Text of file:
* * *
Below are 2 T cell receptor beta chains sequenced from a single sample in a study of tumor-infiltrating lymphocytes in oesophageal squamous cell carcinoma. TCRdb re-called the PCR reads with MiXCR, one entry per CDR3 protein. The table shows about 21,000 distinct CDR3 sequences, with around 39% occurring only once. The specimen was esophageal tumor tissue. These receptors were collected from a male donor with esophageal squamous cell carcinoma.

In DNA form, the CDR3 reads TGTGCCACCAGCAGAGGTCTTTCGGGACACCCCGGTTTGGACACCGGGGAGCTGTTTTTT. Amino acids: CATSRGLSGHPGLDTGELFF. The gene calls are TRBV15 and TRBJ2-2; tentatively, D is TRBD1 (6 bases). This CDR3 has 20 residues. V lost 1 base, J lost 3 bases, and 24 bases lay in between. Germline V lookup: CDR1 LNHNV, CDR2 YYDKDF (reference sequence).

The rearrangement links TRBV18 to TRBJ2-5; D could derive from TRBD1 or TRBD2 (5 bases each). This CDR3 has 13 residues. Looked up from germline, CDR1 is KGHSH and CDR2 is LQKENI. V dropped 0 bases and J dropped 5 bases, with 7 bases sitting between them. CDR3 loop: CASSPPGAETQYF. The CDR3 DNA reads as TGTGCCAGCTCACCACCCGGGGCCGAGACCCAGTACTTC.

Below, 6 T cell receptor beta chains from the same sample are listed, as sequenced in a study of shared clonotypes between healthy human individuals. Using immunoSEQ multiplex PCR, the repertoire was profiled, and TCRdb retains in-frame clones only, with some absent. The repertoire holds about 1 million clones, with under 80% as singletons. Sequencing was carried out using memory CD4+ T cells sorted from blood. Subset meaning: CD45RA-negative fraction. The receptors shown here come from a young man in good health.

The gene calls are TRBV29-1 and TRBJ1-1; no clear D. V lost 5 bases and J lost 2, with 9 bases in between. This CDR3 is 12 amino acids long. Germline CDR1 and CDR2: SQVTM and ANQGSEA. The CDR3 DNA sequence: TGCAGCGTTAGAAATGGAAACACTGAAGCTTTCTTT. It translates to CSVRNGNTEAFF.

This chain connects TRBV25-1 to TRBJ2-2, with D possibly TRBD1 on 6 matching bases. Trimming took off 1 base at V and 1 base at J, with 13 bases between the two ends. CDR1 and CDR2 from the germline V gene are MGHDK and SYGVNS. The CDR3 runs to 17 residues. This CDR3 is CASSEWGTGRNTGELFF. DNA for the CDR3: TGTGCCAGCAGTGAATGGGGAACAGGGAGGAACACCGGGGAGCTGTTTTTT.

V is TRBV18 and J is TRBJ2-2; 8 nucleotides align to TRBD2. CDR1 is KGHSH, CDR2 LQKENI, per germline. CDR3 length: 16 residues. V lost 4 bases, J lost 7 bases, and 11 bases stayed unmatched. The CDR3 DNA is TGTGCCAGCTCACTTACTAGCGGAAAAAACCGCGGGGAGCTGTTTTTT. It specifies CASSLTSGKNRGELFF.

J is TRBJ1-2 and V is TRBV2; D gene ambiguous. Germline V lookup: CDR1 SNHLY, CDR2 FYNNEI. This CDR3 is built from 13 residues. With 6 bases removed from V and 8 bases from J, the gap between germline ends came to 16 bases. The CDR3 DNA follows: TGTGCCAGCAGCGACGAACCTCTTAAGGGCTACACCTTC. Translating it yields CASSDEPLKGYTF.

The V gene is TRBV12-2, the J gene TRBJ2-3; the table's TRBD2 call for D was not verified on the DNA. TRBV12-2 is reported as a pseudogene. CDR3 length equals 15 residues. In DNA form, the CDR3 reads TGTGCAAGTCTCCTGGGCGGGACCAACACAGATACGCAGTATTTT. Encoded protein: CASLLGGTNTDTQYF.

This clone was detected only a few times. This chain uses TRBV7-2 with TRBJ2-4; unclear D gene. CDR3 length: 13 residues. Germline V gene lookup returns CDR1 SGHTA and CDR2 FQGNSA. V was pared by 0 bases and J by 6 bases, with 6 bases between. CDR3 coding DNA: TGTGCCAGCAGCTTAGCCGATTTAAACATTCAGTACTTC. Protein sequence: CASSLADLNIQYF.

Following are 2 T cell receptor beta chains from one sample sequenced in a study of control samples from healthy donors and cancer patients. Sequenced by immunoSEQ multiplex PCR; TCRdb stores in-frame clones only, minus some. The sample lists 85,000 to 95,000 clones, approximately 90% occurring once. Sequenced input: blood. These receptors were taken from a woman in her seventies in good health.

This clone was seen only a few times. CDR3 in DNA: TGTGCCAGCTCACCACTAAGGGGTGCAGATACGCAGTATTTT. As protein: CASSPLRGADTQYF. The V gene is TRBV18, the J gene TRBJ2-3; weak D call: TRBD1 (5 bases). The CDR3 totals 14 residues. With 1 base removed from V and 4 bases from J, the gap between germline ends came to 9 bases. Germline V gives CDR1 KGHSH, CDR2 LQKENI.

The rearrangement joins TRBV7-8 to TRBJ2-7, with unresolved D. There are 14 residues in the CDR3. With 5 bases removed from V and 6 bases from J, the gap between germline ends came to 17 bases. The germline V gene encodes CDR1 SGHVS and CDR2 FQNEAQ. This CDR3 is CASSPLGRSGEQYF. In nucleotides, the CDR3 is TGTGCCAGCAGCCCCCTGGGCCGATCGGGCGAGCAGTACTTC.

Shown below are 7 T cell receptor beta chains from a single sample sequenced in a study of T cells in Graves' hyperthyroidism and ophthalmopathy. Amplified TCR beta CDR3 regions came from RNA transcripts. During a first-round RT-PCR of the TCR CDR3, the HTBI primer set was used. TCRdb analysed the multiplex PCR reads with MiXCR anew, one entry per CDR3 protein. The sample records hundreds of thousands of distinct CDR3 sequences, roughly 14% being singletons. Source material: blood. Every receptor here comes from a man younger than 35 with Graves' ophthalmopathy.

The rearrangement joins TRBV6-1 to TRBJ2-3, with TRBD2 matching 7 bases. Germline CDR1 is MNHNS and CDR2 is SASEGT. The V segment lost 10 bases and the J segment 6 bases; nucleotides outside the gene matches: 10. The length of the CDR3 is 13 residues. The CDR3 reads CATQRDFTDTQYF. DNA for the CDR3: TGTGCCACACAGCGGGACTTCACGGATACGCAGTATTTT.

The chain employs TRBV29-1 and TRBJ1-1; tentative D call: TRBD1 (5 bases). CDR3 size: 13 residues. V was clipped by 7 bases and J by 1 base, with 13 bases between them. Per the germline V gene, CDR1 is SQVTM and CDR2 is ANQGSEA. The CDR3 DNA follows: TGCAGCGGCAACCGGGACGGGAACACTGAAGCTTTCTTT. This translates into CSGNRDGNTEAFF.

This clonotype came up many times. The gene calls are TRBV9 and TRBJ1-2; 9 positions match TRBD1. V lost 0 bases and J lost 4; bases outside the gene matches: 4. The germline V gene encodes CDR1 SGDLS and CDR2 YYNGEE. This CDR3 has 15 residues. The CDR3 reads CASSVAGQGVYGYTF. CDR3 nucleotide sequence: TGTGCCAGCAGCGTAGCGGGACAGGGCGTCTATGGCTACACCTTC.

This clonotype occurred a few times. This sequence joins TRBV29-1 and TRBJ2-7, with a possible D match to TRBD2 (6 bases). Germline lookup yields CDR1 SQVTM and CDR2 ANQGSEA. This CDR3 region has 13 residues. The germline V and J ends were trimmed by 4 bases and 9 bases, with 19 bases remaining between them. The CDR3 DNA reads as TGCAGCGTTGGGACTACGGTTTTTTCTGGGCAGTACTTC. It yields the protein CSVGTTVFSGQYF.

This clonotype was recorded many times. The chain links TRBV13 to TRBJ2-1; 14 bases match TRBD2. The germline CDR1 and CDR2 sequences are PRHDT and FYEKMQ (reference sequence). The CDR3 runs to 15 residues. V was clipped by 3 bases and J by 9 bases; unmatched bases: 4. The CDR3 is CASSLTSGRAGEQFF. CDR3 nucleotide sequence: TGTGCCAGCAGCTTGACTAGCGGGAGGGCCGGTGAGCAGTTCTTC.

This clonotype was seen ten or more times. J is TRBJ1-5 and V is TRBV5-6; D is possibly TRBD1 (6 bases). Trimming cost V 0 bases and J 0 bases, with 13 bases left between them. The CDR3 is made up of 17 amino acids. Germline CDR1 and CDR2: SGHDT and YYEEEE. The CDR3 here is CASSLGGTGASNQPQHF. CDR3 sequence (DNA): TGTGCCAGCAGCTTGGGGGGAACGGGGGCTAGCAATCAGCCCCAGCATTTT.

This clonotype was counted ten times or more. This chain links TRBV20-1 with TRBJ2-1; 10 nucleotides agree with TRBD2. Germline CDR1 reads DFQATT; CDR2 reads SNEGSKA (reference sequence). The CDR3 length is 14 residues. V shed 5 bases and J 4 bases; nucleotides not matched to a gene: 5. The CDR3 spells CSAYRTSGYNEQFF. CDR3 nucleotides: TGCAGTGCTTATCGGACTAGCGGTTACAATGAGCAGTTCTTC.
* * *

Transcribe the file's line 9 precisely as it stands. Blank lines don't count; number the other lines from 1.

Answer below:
The V gene is TRBV12-2, the J gene TRBJ2-3; the table's TRBD2 call for D was not verified on the DNA. TRBV12-2 is reported as a pseudogene. CDR3 length equals 15 residues. In DNA form, the CDR3 reads TGTGCAAGTCTCCTGGGCGGGACCAACACAGATACGCAGTATTTT. Encoded protein: CASLLGGTNTDTQYF.